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A new study shows that middle-aged people who sleep less than six hours a night are more likely to develop dementia.
A new study found new reasons why one should always be well rested. He found some links between insomnia and dementia, specifically when people are between 50 and 60 years old.
Published in the magazine Communications on Nature, the study tracked more than 8,000 subjects in Britain, from the age of 50 onwards. Those who consistently recorded less than six hours of sleep per night were 30% more likely to develop dementia three decades later than subjects who slept constantly for seven hours a night.
The research team was able to adapt to behaviors and characteristics that could influence people’s sleep patterns and increase the risk of dementia, such as smoking, alcohol consumption, physical activity, and body mass index.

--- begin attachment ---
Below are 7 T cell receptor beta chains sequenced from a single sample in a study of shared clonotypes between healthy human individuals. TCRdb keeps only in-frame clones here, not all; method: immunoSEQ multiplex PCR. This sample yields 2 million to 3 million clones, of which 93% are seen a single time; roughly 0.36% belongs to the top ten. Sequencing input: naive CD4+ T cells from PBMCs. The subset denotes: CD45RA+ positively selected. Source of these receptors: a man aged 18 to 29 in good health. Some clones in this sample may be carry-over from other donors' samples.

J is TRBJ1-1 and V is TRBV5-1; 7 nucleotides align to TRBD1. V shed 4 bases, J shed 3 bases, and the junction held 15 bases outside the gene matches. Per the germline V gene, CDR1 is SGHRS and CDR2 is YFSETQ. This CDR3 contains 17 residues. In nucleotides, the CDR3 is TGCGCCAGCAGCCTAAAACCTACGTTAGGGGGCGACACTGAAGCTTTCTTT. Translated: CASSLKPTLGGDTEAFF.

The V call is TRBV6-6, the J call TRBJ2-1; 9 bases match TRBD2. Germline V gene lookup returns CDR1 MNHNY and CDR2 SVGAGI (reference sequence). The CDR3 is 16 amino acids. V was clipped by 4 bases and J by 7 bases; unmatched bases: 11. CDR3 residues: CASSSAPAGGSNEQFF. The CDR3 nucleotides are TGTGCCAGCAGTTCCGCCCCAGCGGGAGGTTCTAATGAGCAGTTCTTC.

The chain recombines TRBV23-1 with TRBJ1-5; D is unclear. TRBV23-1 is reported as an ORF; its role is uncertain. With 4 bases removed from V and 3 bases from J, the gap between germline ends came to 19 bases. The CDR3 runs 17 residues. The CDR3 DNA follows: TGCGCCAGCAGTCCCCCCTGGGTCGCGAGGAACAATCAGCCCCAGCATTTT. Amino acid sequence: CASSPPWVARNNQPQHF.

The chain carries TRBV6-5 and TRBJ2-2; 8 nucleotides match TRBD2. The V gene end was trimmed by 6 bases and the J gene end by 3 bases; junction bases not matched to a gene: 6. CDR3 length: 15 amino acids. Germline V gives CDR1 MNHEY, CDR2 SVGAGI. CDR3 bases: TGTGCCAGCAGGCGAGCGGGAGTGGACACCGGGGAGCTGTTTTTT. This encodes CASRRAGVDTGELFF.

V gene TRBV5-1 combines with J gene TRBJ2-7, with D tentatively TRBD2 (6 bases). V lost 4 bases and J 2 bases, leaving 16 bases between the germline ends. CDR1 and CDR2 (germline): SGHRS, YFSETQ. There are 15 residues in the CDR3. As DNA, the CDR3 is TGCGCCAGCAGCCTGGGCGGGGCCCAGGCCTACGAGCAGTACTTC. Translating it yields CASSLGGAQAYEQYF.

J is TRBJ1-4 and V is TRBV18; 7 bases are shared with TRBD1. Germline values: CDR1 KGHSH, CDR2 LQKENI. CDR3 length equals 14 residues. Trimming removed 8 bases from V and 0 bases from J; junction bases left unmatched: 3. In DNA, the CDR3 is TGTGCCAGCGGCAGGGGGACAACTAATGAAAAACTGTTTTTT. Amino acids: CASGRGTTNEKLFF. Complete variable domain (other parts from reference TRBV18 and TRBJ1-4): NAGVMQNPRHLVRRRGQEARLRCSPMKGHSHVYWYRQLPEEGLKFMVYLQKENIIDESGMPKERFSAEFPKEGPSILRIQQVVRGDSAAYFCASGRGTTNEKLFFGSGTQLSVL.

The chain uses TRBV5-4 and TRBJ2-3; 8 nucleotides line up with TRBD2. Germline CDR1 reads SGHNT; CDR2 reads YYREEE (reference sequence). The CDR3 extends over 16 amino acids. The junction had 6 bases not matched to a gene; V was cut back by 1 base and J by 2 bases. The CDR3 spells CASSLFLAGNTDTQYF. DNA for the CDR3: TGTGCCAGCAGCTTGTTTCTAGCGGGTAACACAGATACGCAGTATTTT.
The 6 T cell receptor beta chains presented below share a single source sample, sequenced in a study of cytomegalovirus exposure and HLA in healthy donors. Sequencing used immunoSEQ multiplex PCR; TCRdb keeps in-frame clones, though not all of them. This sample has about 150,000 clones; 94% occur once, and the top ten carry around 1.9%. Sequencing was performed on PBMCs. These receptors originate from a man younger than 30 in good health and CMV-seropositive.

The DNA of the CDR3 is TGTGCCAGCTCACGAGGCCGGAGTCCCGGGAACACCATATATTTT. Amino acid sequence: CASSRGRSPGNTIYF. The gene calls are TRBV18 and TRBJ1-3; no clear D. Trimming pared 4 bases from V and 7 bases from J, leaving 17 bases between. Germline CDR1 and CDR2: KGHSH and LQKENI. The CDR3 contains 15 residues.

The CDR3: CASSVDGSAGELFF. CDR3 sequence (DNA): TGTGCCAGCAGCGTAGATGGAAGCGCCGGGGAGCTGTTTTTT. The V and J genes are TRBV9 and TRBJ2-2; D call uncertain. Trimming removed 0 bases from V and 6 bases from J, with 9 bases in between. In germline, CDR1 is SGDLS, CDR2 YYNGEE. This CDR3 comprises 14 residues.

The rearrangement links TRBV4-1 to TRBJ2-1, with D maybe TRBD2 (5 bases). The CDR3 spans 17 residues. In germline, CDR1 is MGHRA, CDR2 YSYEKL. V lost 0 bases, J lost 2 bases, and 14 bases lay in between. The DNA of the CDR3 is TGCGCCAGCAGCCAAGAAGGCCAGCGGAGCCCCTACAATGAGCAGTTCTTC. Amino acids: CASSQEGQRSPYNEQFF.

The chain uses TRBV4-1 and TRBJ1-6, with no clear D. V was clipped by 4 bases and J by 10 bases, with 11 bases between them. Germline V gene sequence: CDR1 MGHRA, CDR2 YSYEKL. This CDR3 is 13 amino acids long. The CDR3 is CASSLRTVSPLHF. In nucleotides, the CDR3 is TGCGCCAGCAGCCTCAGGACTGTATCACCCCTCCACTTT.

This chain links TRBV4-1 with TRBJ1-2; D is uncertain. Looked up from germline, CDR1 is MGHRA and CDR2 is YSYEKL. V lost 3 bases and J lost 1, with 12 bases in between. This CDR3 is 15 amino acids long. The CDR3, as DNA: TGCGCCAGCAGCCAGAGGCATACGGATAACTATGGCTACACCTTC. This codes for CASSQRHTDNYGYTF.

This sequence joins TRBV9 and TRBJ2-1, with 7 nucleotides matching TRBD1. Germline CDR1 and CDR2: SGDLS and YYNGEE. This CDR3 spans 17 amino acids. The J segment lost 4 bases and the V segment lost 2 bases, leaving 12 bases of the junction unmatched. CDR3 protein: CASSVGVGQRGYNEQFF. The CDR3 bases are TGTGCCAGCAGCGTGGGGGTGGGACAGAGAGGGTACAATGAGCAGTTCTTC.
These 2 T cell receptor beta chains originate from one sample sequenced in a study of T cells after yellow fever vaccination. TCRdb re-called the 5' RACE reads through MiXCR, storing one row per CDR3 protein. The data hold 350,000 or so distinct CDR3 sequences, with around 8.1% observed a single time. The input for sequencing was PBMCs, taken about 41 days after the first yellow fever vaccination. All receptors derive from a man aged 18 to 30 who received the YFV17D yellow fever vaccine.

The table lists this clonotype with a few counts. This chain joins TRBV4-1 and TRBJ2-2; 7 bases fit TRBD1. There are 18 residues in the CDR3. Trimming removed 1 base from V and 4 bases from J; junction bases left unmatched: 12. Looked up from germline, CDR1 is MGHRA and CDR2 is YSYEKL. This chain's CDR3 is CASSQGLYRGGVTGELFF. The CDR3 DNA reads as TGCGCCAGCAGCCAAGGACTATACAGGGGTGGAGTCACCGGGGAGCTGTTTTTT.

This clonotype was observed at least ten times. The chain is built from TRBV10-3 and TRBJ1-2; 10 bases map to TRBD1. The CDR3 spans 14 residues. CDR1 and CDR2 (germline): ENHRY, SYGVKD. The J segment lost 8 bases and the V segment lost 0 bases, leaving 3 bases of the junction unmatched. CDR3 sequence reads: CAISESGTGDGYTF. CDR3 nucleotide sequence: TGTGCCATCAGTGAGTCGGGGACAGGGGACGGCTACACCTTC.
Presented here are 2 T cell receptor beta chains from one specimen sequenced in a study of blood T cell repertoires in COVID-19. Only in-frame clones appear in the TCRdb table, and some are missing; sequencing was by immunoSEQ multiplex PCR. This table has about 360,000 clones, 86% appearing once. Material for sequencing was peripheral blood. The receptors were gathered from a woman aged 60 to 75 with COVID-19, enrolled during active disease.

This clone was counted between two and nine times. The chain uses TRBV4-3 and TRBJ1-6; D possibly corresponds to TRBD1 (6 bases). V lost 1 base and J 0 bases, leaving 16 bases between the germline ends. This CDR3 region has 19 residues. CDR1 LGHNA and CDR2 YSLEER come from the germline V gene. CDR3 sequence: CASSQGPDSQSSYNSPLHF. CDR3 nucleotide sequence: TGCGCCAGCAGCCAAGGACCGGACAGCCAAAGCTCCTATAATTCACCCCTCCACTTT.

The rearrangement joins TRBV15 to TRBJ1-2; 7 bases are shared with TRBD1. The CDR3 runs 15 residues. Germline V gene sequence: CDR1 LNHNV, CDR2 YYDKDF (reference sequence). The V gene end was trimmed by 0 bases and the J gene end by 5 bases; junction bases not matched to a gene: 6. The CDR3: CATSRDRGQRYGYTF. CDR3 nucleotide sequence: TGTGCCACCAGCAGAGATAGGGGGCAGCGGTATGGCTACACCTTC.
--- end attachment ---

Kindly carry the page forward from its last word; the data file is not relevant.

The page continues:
“It would be highly unlikely that nearly three decades earlier, this sleep would be a symptom of dementia, so it’s a fantastic study to provide strong evidence that sleep is really a risk factor,” said Dr. Kristine Yaffe, a professor of neurology and psychiatry at the University of California, he said to the New York News.
Limitations of the study include that most of the data were self-reported, which does not allow for more accurate results; the study did not differentiate between different types of dementia, and most participants were white and better educated than the British population at large.
Disorderly sleep is correlated with various health conditions. Although experts are unaware of the connection it could have with dementia, there are several theories in circulation. The more people are awake, the more they produce amyloid, a protein associated with Alzheimer’s. It is also believed that during sleep, fluid flowing to the brain eliminates excess protein, which means that when this process is disrupted, harmful proteins can build up and cause brain damage.
Although the study does not answer all the questions, experts believe that while they do not have a completely clear picture, the results show a strong connection between lack of sleep and dementia. Developing better sleep habits, a factor we are under our control and can work on, could lead to a preventative measure against dementia, a condition that has long been associated with genetics and mystery.
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